CHAPTER 7 - REMARKABLE RWANDA
By Philip Lucky
Rwanda is one of only 3 countries in the world where the critically endangered mountain gorillas live and where you can trek to see the majestic gorillas up-close. Situated in Rwanda’s far northwest, is the Volcanoes National Park, named after the chain of dormant volcanoes, is a home to endangered mountain gorillas. On the other hand, Nyungwe National Park holds the source of Africa’s great rivers feeding the Nile River in the east and Congo River in the west, and is known as the most endemic species-rich area in all of Africa. Akagera National Park, a home to lions, leopards, hyenas and giraffes, is the largest protected wetland in central Africa and the last remaining refuge for savannah-adapted animals and plants in Rwanda. Established in 2014, Rwanda Convention Bureau’s mission is to promote Rwanda as a premier destination that meets the needs of your future meetings. Rwanda has prioritised MICE tourism as one of the drivers of its economic growth. Indeed, tourism is the country’s largest foreign exchange earner with MICE playing a significant role in its growth by bringing in 20% of all tourism revenues.
CHAPTER 8 - STRATEGIC BILATERAL PARTNERSHIP
By Prakash Jain & Mohan Suresh
To strengthen diplomatic relations and trade cooperation, The Honorary Consuls of Karnataka and Maharashtra have been working in this direction to see the relations of Rwanda and India elevated to greater heights. Today, there are Indian investments worth over USD 400 Million in the different sectors of Rwanda. In terms of trade, Rwanda imports a substantive quantity of goods from India, including pharmaceuticals, iron and steel, machinery and equipment. On the other hand, it exports tea, spices, essential oils and avocados to India. Some major achievements in investments include Nyabarongo I Hydro Power Plant which was completed in 2015 by the Indian govt worth USD 80 million. In line with the target of connecting the people, India and Rwanda signed the Bilateral Air Service Agreement in February 2017, opening routes for Rwanda’s national carrier RwandAir to start direct flight operations between Kigali and Mumbai in April 2017.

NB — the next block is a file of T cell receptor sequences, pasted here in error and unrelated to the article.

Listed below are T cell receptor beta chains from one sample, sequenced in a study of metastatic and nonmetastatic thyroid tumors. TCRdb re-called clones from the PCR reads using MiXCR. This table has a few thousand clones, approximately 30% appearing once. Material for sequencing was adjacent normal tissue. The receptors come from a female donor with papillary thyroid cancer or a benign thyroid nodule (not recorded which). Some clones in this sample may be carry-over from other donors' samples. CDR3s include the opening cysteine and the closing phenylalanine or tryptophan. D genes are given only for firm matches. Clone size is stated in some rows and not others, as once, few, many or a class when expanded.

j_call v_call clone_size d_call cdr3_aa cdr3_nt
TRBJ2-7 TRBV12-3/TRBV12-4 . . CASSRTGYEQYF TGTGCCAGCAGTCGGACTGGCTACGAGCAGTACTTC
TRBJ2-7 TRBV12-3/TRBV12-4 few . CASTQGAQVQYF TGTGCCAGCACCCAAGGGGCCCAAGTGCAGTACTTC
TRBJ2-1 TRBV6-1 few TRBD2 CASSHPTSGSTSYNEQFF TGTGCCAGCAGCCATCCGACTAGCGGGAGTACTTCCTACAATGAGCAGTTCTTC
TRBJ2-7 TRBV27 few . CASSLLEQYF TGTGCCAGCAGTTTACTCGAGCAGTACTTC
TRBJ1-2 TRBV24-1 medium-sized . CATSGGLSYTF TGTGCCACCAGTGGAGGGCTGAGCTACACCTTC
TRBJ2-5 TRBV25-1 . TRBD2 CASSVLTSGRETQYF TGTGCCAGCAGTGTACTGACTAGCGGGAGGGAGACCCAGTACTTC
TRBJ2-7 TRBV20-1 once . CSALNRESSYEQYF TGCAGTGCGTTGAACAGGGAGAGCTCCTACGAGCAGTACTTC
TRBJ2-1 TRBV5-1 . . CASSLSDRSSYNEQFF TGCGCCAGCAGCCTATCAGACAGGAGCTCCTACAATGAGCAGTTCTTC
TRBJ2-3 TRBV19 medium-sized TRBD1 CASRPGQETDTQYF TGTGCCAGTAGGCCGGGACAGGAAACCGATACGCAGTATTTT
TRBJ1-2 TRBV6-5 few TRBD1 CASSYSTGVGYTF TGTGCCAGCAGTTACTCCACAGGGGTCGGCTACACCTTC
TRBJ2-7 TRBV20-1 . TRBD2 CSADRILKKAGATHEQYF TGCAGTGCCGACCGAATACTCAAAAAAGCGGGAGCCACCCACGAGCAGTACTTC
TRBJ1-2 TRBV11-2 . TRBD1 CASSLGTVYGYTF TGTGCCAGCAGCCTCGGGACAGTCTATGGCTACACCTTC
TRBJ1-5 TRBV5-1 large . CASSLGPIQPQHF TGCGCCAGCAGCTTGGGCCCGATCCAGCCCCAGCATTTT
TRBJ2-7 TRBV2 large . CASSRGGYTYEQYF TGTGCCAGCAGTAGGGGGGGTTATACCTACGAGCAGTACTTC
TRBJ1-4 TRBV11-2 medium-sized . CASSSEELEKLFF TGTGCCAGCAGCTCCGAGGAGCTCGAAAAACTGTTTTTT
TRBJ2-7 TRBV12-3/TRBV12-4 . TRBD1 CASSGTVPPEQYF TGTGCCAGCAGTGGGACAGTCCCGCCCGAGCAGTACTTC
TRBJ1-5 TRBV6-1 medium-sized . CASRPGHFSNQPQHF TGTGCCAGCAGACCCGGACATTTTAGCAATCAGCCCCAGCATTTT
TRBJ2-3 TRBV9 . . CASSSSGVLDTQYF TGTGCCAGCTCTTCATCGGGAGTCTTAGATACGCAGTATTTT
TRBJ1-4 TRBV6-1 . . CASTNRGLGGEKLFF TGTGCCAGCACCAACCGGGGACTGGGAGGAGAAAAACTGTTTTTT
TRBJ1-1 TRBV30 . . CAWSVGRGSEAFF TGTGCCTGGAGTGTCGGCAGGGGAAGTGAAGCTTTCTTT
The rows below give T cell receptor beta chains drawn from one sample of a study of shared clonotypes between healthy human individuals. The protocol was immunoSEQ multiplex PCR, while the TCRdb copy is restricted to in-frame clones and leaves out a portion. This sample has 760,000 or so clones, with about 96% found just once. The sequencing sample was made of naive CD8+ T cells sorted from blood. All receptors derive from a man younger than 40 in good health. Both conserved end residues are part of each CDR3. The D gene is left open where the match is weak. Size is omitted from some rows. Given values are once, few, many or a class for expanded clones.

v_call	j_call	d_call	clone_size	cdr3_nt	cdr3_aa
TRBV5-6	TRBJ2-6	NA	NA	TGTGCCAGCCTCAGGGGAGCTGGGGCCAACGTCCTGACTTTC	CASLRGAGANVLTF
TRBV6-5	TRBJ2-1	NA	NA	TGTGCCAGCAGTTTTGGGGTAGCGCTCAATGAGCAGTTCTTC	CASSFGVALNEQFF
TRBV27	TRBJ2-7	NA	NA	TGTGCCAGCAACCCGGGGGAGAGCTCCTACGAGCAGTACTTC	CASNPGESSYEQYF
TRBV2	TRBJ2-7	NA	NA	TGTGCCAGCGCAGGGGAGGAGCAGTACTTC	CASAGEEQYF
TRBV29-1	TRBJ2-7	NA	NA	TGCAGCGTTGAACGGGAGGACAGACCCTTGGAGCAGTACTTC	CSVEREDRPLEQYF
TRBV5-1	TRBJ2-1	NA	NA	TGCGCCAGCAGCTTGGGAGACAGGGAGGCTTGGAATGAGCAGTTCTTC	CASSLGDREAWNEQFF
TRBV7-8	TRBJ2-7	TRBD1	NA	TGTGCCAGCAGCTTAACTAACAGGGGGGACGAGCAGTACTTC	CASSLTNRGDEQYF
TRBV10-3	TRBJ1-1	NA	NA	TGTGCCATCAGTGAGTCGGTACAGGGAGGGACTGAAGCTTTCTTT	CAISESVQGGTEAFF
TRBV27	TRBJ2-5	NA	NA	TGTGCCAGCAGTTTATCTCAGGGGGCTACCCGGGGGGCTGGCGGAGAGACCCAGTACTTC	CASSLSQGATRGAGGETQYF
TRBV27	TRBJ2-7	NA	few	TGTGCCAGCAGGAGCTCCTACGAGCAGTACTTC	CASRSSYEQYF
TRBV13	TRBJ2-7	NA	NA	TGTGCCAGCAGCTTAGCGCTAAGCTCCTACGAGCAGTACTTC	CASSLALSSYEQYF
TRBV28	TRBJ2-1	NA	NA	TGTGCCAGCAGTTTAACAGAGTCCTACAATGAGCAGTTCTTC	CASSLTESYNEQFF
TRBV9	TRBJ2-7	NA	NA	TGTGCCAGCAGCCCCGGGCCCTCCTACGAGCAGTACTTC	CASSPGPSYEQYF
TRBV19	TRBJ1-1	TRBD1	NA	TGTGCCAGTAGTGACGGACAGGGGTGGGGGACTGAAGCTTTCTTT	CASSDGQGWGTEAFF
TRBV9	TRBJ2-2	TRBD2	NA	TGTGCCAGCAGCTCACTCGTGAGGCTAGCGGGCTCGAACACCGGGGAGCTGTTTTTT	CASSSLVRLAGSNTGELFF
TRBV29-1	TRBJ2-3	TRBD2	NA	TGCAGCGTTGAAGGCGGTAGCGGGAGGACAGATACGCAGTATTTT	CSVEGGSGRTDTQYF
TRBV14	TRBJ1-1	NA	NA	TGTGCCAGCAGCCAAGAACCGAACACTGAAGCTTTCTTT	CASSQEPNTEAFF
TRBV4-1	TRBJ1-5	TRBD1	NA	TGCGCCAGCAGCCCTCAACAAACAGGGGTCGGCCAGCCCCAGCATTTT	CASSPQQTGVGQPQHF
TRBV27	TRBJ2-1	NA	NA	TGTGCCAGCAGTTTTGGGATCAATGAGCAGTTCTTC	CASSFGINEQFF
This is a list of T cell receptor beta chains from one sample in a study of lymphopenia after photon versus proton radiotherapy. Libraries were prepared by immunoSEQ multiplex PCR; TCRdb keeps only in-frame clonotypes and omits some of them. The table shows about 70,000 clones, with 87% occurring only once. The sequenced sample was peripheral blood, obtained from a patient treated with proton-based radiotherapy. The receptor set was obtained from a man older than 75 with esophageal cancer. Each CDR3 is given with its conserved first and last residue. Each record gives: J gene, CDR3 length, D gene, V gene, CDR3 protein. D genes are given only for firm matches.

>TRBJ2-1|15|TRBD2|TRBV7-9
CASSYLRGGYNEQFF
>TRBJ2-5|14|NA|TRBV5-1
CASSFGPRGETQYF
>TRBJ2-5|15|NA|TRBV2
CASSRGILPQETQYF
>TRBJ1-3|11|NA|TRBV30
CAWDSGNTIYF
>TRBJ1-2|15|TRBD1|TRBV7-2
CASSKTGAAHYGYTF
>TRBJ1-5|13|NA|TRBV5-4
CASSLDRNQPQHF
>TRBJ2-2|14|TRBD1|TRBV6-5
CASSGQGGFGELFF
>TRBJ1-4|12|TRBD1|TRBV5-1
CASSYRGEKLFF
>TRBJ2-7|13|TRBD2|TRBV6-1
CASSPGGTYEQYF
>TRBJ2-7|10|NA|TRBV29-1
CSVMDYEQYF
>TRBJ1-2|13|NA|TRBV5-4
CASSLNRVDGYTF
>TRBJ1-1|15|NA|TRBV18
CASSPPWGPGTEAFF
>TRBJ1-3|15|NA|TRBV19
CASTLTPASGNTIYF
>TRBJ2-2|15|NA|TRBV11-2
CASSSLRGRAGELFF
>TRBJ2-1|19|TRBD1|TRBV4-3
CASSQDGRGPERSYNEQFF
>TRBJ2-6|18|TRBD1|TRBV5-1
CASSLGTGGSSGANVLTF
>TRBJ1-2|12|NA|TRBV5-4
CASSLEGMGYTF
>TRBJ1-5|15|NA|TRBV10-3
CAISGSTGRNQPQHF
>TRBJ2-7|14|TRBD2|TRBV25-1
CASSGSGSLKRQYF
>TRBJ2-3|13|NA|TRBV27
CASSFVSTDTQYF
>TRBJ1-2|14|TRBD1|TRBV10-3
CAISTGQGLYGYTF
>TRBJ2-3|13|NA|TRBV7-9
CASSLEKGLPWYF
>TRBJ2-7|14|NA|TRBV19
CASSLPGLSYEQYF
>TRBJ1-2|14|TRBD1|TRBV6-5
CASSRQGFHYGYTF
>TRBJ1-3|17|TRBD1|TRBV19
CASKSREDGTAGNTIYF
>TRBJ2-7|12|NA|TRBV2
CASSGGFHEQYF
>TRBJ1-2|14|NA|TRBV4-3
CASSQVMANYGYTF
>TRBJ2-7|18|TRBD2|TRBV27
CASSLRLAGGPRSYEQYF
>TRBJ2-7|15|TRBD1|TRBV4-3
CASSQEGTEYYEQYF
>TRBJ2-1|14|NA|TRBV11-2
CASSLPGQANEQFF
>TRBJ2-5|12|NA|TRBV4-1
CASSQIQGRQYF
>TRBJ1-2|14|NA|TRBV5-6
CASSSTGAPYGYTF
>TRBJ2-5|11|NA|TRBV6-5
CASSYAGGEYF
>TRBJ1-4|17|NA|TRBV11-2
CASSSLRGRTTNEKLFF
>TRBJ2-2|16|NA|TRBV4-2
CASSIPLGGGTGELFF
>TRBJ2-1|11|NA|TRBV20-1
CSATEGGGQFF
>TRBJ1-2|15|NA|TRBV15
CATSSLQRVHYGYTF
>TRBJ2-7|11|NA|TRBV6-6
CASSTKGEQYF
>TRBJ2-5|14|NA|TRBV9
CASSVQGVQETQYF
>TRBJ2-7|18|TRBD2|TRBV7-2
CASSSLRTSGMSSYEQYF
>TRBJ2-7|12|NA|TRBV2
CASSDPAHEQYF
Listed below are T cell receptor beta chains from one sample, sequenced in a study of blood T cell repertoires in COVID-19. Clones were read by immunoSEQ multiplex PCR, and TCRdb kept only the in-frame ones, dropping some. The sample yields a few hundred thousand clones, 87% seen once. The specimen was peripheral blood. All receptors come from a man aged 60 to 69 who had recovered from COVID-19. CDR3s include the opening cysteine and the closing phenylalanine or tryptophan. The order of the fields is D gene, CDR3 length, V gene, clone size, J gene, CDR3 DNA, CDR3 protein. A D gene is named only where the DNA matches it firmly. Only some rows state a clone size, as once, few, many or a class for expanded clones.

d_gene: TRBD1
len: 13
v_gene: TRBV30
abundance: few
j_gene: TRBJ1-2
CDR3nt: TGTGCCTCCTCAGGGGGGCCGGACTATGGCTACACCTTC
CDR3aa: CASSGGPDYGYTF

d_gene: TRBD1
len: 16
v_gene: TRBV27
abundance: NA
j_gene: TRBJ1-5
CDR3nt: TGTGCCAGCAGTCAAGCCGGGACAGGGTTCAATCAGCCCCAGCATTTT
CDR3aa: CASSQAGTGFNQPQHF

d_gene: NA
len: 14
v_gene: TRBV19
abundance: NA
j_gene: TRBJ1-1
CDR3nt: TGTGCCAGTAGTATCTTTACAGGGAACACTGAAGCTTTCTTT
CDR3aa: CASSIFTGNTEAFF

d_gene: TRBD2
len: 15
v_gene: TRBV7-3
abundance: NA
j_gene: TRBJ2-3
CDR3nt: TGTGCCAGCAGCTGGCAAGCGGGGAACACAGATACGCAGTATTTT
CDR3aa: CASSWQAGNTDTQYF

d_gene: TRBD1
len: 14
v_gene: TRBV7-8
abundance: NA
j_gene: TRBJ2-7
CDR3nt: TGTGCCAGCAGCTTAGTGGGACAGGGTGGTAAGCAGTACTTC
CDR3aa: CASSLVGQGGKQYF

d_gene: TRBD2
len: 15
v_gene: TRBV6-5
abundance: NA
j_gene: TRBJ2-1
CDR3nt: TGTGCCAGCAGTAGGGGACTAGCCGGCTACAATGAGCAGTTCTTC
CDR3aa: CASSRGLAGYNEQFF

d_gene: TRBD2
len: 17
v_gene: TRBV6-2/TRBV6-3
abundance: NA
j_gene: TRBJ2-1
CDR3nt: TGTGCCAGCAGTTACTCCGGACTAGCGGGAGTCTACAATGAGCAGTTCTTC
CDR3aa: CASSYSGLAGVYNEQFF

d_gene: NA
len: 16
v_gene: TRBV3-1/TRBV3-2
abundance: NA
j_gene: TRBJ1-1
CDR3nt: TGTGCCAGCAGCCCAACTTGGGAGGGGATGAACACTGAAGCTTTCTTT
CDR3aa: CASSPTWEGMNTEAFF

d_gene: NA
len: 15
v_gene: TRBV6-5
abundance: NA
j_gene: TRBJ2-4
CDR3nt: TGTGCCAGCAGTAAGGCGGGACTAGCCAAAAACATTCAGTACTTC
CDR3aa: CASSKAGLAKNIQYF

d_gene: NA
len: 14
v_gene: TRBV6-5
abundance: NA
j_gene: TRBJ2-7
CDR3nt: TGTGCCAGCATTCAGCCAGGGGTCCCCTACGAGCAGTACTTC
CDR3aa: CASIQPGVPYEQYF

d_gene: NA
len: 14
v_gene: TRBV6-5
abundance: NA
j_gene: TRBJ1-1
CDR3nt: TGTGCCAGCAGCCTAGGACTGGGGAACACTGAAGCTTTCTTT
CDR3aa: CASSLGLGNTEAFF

CHAPTER 9 - DESTINATION FOR INDIAN INVESTMENTS
By Rudra Chatterjee
Rwanda is regarded as one of the world’s easiest, safest, and cleanest locations to do business and travel. Rwanda already has direct connectivity with India and will soon have a modern new airport in Kigali with investments from Qatar Airways with a purpose to enhance the ease of doing business in Rwanda. Rwanda has set itself the target of generating USD 1 billion in annual agricultural exports by 2024, which is more than double the current output from the sector and is looking forward to export promotion under many sectors, which include cash crops (like tea, coffee etc), agro processing, mining and horticulture. Rwanda produces good quality crops like tea, coffee, macadamia, avocado, spices and now their government is stressing on the need for diversification of the economic base with more value addition.
CHAPTER 10 - A MODEL FOR SOUTH-SOUTH COOPERATION
By Munish Gupta
From a business and investment perspective, Kigali is increasingly being viewed by Indian organisations and institutions as a place to host or organise conferences. In July 2019, Indian think tank, Observer Research Foundation (ORF) organised the Kigali Global Dialogue in Kigali. Kigali. In August 2019, Telecom Equipment and Services Export Promotion Council (TEPC) organised the India-Africa ICT Expo. The second India-Africa ICT Expo 2020 took place on a virtual platform with the support of Government of Rwanda in December 2020. These examples further validate the growing importance of Rwanda in the Indian business eco-system and inclination to promote South-South Cooperation. In 2017, the India-Rwanda Innovation Growth (IRIGP) was launched as a pilot in which the Department of Science & Technology (Government of India) partnered with the National Industrial Research & Development Agency (NIRDA) under the Ministry of Trade & Industry (Government of Rwanda). This example is seen as a harbinger of South-South cooperation, especially between India and Africa. The programme has now been expanded to Ethiopia, and will be offered to other nations of the East African community, and will then be scaled up to seven other economic zones across Africa.